Siphiwe Gloria Ndlovu's latest novel is a powerful tale of human fallibility
Available in October
Emil Coetzee, a civil servant in his 50s, is washing blood off his hands when the ceasefire is announced.
Like everyone else, he feels unmoored by the end of the conflict. War had given him his sense of purpose, his identity.
But why has Emil’s life turned out so different from his parents’, who spent cheery Friday evenings flapping and flailing the Charleston or dancing the foxtrot? What happened to the Emil who used to wade through the singing elephant grass of the savannah, losing himself in it?
Prize-winning novelist Siphiwe Gloria Ndlovu traces Emil’s life from boyhood to manhood — from his days at a privileged boarding school with the motto “It is here that boys become the men of history”, to his falling in love with the ever-elusive Marion, whose free-spirited nature has dire consequences for his heart — all the while showing how Emil becomes a man apart.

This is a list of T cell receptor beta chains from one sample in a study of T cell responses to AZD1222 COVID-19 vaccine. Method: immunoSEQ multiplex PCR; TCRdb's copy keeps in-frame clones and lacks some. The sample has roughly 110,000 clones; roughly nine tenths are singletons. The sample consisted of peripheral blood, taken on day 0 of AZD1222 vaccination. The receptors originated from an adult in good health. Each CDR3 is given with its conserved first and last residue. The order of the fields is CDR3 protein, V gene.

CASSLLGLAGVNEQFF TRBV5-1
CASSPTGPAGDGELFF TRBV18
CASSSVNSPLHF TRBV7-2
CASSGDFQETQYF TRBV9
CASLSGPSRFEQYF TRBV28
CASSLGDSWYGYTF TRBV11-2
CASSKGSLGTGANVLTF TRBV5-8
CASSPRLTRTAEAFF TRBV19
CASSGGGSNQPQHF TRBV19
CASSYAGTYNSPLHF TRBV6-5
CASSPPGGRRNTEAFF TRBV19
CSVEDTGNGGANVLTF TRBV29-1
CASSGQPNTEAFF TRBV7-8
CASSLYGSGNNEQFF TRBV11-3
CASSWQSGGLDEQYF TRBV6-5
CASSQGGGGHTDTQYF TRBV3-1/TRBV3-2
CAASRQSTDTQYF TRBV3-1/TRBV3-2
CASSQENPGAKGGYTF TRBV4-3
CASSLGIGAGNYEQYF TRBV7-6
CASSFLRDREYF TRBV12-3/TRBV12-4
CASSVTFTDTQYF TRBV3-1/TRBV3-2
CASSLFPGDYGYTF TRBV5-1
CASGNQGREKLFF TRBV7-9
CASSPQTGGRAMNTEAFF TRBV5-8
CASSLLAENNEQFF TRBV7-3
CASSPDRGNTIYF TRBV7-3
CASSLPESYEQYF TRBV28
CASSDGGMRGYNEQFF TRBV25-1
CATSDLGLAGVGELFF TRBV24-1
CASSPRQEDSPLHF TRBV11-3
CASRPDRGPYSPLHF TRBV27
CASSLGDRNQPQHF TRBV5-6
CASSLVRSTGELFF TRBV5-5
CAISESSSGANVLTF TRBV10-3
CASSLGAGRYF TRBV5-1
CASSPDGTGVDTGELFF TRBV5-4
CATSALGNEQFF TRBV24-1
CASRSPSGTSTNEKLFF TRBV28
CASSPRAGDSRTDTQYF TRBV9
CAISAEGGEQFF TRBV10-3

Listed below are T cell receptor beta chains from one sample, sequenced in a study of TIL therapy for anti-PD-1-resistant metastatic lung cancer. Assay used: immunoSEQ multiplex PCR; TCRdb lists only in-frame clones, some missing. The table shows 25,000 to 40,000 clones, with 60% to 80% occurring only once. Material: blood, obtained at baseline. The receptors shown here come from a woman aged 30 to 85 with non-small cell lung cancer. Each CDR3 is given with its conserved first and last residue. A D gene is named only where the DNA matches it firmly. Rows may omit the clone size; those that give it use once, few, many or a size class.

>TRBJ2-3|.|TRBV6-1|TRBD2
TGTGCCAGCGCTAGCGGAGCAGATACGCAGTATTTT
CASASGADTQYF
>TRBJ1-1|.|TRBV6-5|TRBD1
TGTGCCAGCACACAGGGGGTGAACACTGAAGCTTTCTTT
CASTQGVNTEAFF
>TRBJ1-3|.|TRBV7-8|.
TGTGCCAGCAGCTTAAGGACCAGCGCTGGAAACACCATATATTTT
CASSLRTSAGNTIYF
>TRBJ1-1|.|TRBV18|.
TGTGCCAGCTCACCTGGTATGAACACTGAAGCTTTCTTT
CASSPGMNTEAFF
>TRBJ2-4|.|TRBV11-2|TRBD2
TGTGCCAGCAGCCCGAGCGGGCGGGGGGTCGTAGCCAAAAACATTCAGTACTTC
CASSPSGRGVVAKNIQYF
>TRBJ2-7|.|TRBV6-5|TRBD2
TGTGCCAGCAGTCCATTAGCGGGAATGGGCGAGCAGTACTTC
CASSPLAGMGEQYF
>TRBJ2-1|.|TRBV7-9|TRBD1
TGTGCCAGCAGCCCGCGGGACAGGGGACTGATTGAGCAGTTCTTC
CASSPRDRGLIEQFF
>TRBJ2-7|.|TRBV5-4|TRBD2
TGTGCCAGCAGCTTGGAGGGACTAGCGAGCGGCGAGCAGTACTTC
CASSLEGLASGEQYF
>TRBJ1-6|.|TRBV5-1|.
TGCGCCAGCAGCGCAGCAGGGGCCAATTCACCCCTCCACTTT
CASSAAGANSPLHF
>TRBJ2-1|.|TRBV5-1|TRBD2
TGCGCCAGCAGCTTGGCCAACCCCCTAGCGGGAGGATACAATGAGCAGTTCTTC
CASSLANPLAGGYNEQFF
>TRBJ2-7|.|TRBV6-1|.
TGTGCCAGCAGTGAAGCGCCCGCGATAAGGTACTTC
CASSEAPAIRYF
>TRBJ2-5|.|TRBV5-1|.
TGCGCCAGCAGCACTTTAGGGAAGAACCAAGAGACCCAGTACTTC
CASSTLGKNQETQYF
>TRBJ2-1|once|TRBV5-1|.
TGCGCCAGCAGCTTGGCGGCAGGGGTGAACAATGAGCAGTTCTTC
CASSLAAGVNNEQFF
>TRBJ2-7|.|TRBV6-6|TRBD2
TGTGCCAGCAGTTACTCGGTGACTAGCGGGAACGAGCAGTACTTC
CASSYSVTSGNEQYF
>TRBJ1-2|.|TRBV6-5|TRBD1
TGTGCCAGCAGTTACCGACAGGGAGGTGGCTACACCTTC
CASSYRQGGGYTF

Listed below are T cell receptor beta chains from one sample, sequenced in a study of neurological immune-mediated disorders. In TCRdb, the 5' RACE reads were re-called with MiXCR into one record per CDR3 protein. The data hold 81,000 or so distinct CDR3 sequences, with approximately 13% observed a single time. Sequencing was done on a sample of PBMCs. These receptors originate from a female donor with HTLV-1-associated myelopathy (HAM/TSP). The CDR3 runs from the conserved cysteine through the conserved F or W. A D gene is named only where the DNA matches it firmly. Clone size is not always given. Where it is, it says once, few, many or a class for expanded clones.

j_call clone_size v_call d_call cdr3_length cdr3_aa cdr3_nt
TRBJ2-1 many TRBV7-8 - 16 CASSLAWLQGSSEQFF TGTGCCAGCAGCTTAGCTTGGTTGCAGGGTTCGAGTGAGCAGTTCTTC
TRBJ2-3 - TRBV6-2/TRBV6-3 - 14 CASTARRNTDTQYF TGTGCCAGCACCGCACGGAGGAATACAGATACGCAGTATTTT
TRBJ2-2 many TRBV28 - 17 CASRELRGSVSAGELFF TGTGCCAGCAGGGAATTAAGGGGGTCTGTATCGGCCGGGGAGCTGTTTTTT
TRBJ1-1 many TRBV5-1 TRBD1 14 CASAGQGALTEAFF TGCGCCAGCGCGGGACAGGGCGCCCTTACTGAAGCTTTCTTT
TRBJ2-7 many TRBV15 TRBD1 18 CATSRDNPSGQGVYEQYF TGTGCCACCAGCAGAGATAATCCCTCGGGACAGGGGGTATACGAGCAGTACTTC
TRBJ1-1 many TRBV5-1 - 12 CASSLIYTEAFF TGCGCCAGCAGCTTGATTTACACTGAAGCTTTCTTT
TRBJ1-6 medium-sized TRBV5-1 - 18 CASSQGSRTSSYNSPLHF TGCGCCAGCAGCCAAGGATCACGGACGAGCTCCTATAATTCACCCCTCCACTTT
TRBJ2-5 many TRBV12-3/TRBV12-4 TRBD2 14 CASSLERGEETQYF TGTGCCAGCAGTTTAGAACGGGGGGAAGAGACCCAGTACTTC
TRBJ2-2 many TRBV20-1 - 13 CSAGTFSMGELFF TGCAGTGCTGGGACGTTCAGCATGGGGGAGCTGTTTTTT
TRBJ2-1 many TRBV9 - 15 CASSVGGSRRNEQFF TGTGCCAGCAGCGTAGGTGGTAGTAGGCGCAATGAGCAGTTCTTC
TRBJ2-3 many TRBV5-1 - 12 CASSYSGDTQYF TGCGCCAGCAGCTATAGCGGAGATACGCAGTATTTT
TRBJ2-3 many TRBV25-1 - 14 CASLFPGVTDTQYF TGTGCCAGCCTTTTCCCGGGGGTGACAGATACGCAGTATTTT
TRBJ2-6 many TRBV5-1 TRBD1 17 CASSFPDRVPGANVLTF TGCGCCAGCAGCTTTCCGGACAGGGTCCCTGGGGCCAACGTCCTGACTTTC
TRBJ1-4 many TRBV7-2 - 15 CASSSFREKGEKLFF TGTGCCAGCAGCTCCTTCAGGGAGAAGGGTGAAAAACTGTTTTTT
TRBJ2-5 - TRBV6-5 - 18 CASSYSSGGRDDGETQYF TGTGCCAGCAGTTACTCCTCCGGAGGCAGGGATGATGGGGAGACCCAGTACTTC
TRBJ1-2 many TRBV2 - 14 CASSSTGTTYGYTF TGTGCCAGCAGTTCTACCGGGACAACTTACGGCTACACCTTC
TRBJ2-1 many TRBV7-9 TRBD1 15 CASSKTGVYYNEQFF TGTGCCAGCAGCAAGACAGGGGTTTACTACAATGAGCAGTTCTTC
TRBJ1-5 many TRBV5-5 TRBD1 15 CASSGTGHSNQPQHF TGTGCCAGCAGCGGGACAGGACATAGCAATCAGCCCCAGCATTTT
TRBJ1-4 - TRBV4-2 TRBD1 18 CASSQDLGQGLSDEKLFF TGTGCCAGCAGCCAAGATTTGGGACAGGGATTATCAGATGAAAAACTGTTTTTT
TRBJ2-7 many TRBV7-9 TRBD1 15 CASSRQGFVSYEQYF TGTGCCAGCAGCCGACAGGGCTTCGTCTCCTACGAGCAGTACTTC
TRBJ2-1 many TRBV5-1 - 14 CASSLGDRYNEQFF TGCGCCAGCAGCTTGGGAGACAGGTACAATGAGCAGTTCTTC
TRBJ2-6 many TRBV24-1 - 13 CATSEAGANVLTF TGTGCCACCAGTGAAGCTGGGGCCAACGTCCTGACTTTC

Set in a southern African country that is never named, this powerful tale of human fallibility — told with empathy, generosity and a light touch — is an excursion into the inner character of the coloniser.
ABOUT THE AUTHOR
Ndlovu is a writer, filmmaker and academic who holds a PhD from Stanford University and master’s degrees in African Studies and Film. She has published research on Saartjie Baartman and she wrote, directed and edited the award-winning short film Graffiti. Born in Zimbabwe, she lives and works in Johannesburg. Ndlovu received the 2019 Barry Ronge Fiction Prize for her debut novel, The Theory of Flight.
- Article provided by Penguin Random House